How Cybercriminals Are Operationalizing Money Laundering and What to Do About It

It’s almost impossible to pinpoint the amount of money that’s laundered globally, but conservative estimates put it at anywhere from $800 million to $2 trillion, according to the United Nations’ Office on Drug and Crimes — and that’s likely just the tip of the iceberg. It’s a crime that, in turn, fuels some of the world’s most heinous criminal activities. It’s also a tactic used by cybercriminals to help try to cover up the profits they’re making from things like wide-scale ransomware attacks. The rise of cryptocurrency also has made it easier for them to evade detection.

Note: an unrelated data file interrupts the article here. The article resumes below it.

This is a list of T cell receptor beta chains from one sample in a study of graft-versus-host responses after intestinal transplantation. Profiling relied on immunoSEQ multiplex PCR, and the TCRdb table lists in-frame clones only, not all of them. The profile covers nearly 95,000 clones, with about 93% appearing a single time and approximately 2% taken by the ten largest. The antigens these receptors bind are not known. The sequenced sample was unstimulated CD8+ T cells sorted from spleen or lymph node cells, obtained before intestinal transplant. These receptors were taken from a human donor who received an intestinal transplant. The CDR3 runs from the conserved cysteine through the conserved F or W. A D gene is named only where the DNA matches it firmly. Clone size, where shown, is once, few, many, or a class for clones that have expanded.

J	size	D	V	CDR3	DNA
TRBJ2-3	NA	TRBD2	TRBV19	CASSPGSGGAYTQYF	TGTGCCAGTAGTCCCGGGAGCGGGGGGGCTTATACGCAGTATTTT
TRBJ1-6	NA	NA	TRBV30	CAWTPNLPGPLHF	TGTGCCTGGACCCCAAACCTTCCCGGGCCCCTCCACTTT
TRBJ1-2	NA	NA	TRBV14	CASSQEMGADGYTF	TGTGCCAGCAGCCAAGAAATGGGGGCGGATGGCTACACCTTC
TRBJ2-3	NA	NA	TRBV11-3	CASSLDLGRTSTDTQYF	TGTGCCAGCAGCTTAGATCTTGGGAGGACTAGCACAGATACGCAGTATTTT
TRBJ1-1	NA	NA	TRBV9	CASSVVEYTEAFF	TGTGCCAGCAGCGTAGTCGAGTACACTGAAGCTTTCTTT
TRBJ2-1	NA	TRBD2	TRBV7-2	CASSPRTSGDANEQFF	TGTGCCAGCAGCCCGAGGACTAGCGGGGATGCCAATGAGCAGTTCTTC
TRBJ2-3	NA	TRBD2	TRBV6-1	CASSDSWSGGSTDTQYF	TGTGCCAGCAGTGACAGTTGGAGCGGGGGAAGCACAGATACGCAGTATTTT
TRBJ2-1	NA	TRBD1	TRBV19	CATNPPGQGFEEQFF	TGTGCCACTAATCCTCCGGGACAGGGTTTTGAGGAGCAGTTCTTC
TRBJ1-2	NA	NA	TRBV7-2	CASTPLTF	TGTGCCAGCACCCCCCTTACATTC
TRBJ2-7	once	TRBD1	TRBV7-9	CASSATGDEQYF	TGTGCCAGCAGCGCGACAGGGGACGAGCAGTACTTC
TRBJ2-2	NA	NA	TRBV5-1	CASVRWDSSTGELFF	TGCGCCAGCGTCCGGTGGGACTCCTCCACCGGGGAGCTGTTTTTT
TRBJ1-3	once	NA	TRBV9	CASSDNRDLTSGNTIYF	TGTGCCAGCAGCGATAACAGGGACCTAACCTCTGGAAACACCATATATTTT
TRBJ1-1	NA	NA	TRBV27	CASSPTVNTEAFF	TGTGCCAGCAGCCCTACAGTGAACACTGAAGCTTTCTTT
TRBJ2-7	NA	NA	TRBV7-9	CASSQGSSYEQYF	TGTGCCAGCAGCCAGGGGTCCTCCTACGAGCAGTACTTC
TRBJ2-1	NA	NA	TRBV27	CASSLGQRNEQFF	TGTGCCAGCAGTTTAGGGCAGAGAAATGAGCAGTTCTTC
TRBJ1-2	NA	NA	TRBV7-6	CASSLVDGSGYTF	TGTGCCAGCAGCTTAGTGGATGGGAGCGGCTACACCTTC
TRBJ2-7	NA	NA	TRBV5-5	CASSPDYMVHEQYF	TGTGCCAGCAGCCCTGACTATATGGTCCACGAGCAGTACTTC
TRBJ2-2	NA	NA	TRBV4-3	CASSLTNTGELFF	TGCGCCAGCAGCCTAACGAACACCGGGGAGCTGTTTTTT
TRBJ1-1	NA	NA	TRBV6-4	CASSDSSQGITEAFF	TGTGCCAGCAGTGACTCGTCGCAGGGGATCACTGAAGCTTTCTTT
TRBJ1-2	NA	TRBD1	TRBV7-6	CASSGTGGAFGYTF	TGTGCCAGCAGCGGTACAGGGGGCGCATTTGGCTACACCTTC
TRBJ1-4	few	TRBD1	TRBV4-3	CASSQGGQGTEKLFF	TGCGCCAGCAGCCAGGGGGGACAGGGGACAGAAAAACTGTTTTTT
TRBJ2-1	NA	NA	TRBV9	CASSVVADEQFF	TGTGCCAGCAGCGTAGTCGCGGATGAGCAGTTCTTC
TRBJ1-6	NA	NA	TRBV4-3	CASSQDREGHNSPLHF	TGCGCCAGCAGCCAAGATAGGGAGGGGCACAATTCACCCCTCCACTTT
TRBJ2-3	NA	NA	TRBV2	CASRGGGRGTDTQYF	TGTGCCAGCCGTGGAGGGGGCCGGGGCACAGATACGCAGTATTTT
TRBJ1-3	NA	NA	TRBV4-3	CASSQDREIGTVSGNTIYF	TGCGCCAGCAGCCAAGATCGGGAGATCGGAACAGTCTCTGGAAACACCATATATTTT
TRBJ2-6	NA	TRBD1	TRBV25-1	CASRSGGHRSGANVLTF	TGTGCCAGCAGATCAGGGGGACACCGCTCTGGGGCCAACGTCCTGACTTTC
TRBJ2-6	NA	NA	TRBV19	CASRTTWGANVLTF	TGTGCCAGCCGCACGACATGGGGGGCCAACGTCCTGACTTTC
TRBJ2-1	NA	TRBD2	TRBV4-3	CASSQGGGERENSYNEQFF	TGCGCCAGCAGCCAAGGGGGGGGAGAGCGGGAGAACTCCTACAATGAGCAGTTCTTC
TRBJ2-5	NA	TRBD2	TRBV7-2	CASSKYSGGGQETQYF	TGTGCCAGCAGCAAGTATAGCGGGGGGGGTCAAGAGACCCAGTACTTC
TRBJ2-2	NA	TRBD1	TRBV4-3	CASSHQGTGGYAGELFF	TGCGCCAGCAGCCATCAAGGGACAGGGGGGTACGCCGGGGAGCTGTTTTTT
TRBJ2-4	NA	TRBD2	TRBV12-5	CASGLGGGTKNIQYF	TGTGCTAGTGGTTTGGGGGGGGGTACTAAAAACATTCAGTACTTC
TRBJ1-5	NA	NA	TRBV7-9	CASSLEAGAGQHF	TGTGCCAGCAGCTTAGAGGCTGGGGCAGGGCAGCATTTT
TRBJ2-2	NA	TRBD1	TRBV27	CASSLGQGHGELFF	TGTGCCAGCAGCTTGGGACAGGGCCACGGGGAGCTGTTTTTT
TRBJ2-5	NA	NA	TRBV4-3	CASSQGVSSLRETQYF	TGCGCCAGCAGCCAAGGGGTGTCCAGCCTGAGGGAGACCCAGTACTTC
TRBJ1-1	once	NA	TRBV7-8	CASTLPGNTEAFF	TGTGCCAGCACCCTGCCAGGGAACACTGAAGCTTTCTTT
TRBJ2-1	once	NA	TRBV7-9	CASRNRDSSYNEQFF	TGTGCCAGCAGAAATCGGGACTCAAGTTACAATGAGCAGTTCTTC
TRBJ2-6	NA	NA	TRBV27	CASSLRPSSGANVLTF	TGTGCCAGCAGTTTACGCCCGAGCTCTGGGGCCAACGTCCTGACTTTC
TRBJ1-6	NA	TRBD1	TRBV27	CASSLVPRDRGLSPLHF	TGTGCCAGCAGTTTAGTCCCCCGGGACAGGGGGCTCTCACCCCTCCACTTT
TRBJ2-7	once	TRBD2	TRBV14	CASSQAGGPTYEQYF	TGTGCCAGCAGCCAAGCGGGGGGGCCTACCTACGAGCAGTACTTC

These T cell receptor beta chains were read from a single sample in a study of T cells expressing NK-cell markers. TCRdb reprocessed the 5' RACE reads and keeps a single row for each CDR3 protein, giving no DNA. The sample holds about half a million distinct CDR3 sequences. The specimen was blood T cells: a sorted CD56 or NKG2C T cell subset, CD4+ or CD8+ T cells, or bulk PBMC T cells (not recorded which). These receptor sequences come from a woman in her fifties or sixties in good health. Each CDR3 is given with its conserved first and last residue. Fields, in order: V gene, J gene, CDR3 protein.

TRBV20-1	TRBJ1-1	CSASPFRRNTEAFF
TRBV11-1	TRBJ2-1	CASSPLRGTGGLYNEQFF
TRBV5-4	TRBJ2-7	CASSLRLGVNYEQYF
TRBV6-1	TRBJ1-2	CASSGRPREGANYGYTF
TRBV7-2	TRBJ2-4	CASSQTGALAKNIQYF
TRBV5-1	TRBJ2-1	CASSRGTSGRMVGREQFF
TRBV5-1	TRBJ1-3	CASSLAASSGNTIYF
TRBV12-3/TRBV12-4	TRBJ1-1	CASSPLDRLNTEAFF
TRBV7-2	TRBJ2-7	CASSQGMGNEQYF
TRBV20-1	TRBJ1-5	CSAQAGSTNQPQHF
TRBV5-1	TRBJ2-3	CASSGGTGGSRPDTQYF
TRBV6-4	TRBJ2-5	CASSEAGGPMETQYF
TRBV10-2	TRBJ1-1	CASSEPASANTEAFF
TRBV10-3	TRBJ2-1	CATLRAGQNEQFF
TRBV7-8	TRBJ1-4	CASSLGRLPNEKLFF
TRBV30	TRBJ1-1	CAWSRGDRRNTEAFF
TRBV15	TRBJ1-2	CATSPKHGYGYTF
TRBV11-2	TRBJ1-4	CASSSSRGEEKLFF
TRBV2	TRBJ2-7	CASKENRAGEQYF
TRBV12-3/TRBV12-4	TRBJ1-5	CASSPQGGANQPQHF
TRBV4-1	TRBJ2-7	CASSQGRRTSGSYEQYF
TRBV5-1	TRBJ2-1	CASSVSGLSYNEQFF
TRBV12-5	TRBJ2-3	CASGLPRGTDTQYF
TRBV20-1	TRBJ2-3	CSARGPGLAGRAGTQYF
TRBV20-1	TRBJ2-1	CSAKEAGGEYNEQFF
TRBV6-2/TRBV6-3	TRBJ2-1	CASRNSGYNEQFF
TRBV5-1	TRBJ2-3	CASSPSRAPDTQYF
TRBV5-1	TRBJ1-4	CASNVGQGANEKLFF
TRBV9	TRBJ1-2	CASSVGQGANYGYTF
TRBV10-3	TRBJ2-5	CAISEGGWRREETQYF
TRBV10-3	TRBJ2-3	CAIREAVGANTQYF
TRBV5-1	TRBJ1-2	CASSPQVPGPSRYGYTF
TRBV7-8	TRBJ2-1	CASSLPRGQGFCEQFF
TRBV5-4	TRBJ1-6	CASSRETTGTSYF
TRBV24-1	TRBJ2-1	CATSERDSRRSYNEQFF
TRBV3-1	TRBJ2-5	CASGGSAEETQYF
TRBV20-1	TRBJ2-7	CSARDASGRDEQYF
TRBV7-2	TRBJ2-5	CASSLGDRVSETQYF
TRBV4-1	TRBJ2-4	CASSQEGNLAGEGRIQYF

Financial institutions, cryptocurrency companies, and other organizations face increasing fines — sometimes ranging in the millions and billions of dollars — for failure to root out money laundering as government agencies and regulators worldwide seek to crack down on this scourge.

Here’s the bad news as we look toward 2023: Automation is going to make the problem worse. We will see the rise of money laundering-as-a-service. But the silver lining is there are ways to stem the tide — and collaboratively reduce bad actors’ ability to do so.

The Crypto-Money Laundering Connection

A preferred tactic by cybercriminal organizations looking to grow their ranks is to use what are known as money mules. These are individuals who are brought in to help launder money — sometimes, unknowingly. They’re often lured in under false pretenses and promises of legitimate jobs, only to discover that “job” is to help launder the profits from

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